The low-carb approach to nutrition is based around limiting carbohydrates and replacing them with healthy sources of fat and protein. There are two types of carbs – starches (pasta, potatoes, bread, corn, rice, etc.) and sugars (white sugar, honey, fruits, etc.) and both have the ability to increase blood sugar and insulin levels, either slowly or rapidly in case of simple sugars. Foods containing sugars make it easier to overeat and they make you produce more insulin, the fat storage hormone. So, the idea is that limiting such foods should have weight loss and health benefits. But that can only be true if you do it right.
My Advice: Choose wholesome, naturally low-carb foods
Very commonly people think that cutting carbs is the silver bullet that solves all of their dietary problems. Unfortunately, that is not the case. If you used to eat pizza and cookies and now you eat pizza and cookies that are low-carb (yes, both exists) then you are probably still overeating and still feeding your body highly refined, nutrient poor food. The magic can only start happening if you switch to real foods that are naturally low in carbohydrates like eggs, fish, sea food, meat, vegetables, nuts, or seeds. These foods are rich in beneficial nutrients and don’t spike your blood sugar.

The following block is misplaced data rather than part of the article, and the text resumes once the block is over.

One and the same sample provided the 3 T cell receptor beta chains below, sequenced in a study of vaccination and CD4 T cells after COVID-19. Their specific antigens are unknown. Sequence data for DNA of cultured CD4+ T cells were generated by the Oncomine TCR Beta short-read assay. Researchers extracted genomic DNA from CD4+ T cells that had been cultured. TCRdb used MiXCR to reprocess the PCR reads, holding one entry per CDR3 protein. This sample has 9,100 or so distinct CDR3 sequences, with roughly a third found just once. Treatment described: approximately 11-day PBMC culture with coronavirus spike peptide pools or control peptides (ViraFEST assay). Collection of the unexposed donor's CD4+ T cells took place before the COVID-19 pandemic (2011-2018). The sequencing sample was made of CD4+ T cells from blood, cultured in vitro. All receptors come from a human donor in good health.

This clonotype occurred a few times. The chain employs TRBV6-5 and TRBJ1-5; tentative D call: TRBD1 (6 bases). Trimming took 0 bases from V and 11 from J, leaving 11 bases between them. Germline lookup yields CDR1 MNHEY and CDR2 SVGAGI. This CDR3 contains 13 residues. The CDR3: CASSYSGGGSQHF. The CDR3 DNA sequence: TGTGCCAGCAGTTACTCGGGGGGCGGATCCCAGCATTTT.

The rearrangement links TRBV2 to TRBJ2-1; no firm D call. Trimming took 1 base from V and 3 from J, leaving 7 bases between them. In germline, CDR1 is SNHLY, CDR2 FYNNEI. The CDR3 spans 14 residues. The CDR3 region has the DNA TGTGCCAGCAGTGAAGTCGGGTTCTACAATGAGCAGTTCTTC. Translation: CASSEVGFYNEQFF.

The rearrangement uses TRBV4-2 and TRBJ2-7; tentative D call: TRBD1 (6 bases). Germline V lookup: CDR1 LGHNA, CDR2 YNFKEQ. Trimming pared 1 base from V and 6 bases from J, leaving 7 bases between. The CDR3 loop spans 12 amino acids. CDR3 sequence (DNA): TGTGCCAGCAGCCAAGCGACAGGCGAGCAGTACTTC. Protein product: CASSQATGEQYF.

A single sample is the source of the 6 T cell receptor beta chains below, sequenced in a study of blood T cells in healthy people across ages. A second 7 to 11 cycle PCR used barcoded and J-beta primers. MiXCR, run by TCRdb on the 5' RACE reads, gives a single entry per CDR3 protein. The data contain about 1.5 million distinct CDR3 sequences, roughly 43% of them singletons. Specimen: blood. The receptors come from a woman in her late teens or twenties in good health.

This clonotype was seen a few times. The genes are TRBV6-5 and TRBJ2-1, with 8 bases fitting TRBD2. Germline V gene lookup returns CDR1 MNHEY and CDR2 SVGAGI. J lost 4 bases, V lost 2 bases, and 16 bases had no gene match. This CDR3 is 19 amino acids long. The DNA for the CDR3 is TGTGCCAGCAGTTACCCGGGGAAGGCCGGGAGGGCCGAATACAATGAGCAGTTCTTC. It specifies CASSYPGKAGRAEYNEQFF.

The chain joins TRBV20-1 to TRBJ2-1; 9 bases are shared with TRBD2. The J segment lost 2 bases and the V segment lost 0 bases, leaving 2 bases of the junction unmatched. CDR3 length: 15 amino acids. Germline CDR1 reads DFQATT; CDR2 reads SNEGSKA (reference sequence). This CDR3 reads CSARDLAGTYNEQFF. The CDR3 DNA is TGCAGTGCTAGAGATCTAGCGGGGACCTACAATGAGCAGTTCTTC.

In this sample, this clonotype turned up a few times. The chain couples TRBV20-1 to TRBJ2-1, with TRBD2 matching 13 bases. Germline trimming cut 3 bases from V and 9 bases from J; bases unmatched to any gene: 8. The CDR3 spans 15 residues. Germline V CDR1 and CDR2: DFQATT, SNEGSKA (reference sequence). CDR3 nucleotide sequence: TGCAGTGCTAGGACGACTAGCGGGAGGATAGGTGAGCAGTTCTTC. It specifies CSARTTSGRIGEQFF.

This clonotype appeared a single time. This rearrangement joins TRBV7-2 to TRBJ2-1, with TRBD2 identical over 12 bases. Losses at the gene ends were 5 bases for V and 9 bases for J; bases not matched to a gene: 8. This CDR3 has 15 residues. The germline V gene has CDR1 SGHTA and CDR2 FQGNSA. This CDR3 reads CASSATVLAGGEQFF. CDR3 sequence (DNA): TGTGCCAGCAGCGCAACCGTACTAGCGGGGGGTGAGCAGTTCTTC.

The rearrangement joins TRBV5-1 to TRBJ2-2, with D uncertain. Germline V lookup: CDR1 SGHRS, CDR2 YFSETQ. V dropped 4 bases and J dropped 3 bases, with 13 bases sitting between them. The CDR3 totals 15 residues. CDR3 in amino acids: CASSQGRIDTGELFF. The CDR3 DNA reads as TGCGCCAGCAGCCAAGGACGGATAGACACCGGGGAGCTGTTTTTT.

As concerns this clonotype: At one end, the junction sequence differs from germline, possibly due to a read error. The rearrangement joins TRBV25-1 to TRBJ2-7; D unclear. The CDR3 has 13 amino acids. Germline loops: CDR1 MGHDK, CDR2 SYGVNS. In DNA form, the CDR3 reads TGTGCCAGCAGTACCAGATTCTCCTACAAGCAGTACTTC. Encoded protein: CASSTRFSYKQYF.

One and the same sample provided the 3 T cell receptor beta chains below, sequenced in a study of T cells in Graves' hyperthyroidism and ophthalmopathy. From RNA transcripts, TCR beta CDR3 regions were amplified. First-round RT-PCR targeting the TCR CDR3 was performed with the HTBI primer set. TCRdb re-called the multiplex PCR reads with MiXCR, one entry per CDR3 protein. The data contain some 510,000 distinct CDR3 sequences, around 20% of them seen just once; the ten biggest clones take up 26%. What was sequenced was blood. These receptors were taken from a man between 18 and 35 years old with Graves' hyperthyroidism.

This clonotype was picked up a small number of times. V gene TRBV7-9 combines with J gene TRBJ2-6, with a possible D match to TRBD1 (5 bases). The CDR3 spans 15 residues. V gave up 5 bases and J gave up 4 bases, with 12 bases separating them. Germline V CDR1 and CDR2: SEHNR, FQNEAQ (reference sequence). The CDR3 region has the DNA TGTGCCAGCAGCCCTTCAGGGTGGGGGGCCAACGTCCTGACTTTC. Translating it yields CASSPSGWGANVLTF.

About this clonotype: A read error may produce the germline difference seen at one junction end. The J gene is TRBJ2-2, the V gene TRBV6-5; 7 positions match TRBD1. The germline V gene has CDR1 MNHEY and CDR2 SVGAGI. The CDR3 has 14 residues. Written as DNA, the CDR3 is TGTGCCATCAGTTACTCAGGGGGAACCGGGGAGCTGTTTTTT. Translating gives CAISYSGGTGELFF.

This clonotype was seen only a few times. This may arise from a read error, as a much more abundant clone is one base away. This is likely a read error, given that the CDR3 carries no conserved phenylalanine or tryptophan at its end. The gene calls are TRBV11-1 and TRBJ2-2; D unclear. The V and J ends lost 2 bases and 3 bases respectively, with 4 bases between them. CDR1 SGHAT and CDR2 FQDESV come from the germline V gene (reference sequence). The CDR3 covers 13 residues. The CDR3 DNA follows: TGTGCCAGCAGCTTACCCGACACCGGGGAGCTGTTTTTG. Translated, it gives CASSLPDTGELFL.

Choosing real foods instead of highly refined products is a great first step but there’s a lot more. You need to learn the carbohydrate content of common foods, how to replace your favourite carb-rich ingredients, or how to transition safely from a regular diet. We will go through all of these topics in the following articles but you can test your low carb knowledge in our quiz right now.
You should avoid beans and lentils on a low carb diet.
How many g of carbs are in 100 g of macadamia nuts?
You need carbs before a ride to avoid running out of energy.
How many carbs are in a typical can of beer?
Avocado is a great low-carb fruit.
How many carbs are in 100 g of mustard?